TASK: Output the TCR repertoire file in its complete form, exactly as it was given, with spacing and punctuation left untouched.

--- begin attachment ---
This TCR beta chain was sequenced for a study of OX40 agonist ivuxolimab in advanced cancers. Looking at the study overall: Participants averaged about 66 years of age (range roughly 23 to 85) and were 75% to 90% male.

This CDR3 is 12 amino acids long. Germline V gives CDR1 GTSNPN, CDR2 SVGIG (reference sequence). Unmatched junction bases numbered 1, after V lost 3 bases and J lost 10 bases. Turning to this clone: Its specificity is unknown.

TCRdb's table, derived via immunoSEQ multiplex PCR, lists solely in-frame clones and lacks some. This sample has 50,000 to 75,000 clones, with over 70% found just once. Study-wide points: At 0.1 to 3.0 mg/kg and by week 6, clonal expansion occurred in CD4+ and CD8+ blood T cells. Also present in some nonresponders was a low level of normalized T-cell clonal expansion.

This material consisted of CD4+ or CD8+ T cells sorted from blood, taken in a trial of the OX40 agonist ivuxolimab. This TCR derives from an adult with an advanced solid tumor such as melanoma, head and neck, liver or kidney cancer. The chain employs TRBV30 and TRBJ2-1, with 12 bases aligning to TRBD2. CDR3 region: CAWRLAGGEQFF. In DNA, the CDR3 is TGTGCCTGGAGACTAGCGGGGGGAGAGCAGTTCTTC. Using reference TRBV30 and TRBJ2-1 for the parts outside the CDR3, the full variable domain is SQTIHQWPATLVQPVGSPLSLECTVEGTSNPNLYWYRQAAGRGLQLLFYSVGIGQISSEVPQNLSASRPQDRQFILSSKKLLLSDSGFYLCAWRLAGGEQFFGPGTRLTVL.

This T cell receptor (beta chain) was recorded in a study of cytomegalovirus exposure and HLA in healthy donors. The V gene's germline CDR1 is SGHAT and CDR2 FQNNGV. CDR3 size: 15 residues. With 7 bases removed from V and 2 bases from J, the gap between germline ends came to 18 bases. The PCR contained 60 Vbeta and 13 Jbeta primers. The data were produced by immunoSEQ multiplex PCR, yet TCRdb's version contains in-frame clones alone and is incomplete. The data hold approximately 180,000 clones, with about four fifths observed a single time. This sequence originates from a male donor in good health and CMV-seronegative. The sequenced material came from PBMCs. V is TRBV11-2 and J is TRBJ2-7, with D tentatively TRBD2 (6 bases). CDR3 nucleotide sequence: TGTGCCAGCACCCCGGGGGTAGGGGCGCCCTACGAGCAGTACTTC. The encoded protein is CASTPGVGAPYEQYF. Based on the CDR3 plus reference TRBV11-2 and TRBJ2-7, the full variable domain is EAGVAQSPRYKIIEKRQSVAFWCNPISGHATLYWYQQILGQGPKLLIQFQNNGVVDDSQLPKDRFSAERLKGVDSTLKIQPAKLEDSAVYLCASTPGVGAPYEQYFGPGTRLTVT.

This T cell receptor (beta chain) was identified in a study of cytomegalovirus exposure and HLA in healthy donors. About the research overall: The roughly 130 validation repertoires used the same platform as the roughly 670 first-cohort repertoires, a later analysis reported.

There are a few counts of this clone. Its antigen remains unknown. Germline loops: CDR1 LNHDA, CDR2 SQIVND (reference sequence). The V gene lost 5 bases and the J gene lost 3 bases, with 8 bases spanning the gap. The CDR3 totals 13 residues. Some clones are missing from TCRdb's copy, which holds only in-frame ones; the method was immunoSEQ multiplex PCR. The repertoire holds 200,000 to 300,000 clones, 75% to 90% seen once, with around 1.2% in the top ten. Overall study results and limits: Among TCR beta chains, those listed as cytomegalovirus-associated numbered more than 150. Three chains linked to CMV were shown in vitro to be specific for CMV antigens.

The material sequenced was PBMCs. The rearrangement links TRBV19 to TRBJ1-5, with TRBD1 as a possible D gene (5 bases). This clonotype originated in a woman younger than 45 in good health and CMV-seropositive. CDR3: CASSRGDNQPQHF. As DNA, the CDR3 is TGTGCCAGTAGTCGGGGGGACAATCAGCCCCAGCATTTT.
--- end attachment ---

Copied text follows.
This TCR beta chain was sequenced for a study of OX40 agonist ivuxolimab in advanced cancers. Looking at the study overall: Participants averaged about 66 years of age (range roughly 23 to 85) and were 75% to 90% male.

This CDR3 is 12 amino acids long. Germline V gives CDR1 GTSNPN, CDR2 SVGIG (reference sequence). Unmatched junction bases numbered 1, after V lost 3 bases and J lost 10 bases. Turning to this clone: Its specificity is unknown.

TCRdb's table, derived via immunoSEQ multiplex PCR, lists solely in-frame clones and lacks some. This sample has 50,000 to 75,000 clones, with over 70% found just once. Study-wide points: At 0.1 to 3.0 mg/kg and by week 6, clonal expansion occurred in CD4+ and CD8+ blood T cells. Also present in some nonresponders was a low level of normalized T-cell clonal expansion.

This material consisted of CD4+ or CD8+ T cells sorted from blood, taken in a trial of the OX40 agonist ivuxolimab. This TCR derives from an adult with an advanced solid tumor such as melanoma, head and neck, liver or kidney cancer. The chain employs TRBV30 and TRBJ2-1, with 12 bases aligning to TRBD2. CDR3 region: CAWRLAGGEQFF. In DNA, the CDR3 is TGTGCCTGGAGACTAGCGGGGGGAGAGCAGTTCTTC. Using reference TRBV30 and TRBJ2-1 for the parts outside the CDR3, the full variable domain is SQTIHQWPATLVQPVGSPLSLECTVEGTSNPNLYWYRQAAGRGLQLLFYSVGIGQISSEVPQNLSASRPQDRQFILSSKKLLLSDSGFYLCAWRLAGGEQFFGPGTRLTVL.

This T cell receptor (beta chain) was recorded in a study of cytomegalovirus exposure and HLA in healthy donors. The V gene's germline CDR1 is SGHAT and CDR2 FQNNGV. CDR3 size: 15 residues. With 7 bases removed from V and 2 bases from J, the gap between germline ends came to 18 bases. The PCR contained 60 Vbeta and 13 Jbeta primers. The data were produced by immunoSEQ multiplex PCR, yet TCRdb's version contains in-frame clones alone and is incomplete. The data hold approximately 180,000 clones, with about four fifths observed a single time. This sequence originates from a male donor in good health and CMV-seronegative. The sequenced material came from PBMCs. V is TRBV11-2 and J is TRBJ2-7, with D tentatively TRBD2 (6 bases). CDR3 nucleotide sequence: TGTGCCAGCACCCCGGGGGTAGGGGCGCCCTACGAGCAGTACTTC. The encoded protein is CASTPGVGAPYEQYF. Based on the CDR3 plus reference TRBV11-2 and TRBJ2-7, the full variable domain is EAGVAQSPRYKIIEKRQSVAFWCNPISGHATLYWYQQILGQGPKLLIQFQNNGVVDDSQLPKDRFSAERLKGVDSTLKIQPAKLEDSAVYLCASTPGVGAPYEQYFGPGTRLTVT.

This T cell receptor (beta chain) was identified in a study of cytomegalovirus exposure and HLA in healthy donors. About the research overall: The roughly 130 validation repertoires used the same platform as the roughly 670 first-cohort repertoires, a later analysis reported.

There are a few counts of this clone. Its antigen remains unknown. Germline loops: CDR1 LNHDA, CDR2 SQIVND (reference sequence). The V gene lost 5 bases and the J gene lost 3 bases, with 8 bases spanning the gap. The CDR3 totals 13 residues. Some clones are missing from TCRdb's copy, which holds only in-frame ones; the method was immunoSEQ multiplex PCR. The repertoire holds 200,000 to 300,000 clones, 75% to 90% seen once, with around 1.2% in the top ten. Overall study results and limits: Among TCR beta chains, those listed as cytomegalovirus-associated numbered more than 150. Three chains linked to CMV were shown in vitro to be specific for CMV antigens.

The material sequenced was PBMCs. The rearrangement links TRBV19 to TRBJ1-5, with TRBD1 as a possible D gene (5 bases). This clonotype originated in a woman younger than 45 in good health and CMV-seropositive. CDR3: CASSRGDNQPQHF. As DNA, the CDR3 is TGTGCCAGTAGTCGGGGGGACAATCAGCCCCAGCATTTT.